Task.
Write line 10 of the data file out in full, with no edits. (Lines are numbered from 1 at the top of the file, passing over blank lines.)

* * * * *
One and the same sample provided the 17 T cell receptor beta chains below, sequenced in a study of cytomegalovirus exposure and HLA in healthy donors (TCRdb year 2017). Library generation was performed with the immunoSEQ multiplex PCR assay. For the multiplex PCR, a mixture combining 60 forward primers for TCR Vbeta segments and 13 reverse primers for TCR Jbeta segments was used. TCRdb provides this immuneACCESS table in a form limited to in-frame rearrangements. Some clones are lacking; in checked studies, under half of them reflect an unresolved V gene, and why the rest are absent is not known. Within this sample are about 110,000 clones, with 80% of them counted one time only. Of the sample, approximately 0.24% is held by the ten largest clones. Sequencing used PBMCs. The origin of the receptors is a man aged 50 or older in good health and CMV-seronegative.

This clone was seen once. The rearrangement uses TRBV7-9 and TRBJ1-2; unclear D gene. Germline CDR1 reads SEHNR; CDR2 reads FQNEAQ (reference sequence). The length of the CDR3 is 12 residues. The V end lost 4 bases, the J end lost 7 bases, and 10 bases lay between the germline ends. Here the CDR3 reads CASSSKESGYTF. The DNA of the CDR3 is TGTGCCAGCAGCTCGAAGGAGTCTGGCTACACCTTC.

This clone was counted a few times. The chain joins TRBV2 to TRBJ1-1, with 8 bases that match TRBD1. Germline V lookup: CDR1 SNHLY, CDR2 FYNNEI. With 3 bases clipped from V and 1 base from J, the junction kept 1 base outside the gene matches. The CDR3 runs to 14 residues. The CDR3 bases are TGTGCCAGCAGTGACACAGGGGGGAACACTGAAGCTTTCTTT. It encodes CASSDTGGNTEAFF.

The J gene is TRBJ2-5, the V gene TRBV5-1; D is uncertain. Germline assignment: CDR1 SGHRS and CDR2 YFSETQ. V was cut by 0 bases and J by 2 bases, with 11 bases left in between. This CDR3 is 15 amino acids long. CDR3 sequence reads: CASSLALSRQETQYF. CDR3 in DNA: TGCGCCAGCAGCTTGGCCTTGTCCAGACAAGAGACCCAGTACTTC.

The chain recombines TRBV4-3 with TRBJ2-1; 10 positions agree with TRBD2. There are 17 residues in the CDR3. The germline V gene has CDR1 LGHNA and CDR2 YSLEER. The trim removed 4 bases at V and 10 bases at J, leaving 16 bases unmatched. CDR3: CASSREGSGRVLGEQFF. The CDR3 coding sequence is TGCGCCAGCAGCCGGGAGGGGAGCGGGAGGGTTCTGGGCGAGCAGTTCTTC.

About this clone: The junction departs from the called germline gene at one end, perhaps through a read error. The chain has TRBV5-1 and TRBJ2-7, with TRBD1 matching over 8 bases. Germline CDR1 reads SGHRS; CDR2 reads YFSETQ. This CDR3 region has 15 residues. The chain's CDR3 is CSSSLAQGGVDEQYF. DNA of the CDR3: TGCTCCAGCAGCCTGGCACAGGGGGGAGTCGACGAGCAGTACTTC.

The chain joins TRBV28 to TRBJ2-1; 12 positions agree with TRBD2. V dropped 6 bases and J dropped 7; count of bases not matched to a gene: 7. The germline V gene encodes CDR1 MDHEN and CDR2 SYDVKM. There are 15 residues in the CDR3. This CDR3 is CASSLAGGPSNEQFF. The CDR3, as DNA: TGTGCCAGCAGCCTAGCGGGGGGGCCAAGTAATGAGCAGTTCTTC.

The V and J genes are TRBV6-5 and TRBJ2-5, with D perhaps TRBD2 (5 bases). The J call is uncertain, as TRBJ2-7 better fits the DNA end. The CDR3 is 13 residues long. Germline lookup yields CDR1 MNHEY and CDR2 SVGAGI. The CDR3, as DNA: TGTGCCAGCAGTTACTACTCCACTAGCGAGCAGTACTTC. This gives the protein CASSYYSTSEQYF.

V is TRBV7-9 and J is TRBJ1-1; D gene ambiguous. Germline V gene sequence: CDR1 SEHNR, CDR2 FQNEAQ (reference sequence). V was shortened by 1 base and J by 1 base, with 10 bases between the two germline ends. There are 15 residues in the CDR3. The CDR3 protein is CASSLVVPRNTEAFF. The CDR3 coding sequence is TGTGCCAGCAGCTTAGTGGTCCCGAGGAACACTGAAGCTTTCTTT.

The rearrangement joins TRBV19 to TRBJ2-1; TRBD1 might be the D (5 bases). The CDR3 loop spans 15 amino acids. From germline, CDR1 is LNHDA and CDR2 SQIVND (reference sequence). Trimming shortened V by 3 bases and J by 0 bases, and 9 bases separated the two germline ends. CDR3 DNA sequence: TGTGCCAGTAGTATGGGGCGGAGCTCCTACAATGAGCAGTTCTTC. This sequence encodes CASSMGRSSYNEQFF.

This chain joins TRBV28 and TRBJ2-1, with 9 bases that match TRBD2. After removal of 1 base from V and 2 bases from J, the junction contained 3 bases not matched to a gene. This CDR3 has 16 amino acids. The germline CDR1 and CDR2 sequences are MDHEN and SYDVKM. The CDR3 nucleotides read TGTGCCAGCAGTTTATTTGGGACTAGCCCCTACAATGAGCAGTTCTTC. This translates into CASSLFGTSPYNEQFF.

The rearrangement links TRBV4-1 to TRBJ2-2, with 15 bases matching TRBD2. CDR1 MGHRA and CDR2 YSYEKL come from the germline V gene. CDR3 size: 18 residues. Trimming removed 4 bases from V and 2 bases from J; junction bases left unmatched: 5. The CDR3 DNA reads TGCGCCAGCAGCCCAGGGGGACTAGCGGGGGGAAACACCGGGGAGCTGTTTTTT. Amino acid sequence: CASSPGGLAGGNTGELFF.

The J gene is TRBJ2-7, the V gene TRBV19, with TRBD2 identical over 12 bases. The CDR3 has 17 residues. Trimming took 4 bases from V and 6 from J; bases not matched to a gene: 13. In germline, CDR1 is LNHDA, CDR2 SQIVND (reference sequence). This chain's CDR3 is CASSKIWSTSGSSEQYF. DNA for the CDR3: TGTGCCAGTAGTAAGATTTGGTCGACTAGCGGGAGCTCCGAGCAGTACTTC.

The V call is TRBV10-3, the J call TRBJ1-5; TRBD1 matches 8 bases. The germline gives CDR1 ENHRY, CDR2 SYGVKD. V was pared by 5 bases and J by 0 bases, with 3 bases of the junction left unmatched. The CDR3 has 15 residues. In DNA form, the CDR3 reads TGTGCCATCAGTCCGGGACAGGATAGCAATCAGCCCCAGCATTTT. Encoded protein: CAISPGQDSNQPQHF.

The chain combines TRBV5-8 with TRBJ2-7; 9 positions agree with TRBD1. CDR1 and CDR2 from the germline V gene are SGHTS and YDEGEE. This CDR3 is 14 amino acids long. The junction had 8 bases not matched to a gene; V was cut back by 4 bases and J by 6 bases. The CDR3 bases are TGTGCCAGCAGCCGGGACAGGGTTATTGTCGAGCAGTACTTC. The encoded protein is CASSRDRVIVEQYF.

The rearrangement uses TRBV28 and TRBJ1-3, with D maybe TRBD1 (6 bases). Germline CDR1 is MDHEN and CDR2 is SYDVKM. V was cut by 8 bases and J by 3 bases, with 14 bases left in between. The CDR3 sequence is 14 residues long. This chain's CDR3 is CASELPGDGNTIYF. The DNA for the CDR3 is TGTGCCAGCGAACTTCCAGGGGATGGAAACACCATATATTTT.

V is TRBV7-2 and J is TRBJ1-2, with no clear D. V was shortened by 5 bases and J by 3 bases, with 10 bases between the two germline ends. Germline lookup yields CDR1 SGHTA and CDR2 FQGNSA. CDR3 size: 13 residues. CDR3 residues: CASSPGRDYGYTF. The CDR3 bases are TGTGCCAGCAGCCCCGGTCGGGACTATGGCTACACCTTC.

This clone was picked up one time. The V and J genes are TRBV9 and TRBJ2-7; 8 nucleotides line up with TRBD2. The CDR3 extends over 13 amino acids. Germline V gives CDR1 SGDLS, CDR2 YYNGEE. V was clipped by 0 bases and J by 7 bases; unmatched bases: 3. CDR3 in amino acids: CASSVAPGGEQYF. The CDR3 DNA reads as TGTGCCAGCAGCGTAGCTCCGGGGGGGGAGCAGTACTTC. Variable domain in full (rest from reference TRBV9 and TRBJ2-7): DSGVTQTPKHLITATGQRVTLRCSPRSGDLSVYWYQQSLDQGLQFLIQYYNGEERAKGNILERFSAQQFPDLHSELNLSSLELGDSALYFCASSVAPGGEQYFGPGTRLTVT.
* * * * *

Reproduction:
The rearrangement joins TRBV19 to TRBJ2-1; TRBD1 might be the D (5 bases). The CDR3 loop spans 15 amino acids. From germline, CDR1 is LNHDA and CDR2 SQIVND (reference sequence). Trimming shortened V by 3 bases and J by 0 bases, and 9 bases separated the two germline ends. CDR3 DNA sequence: TGTGCCAGTAGTATGGGGCGGAGCTCCTACAATGAGCAGTTCTTC. This sequence encodes CASSMGRSSYNEQFF.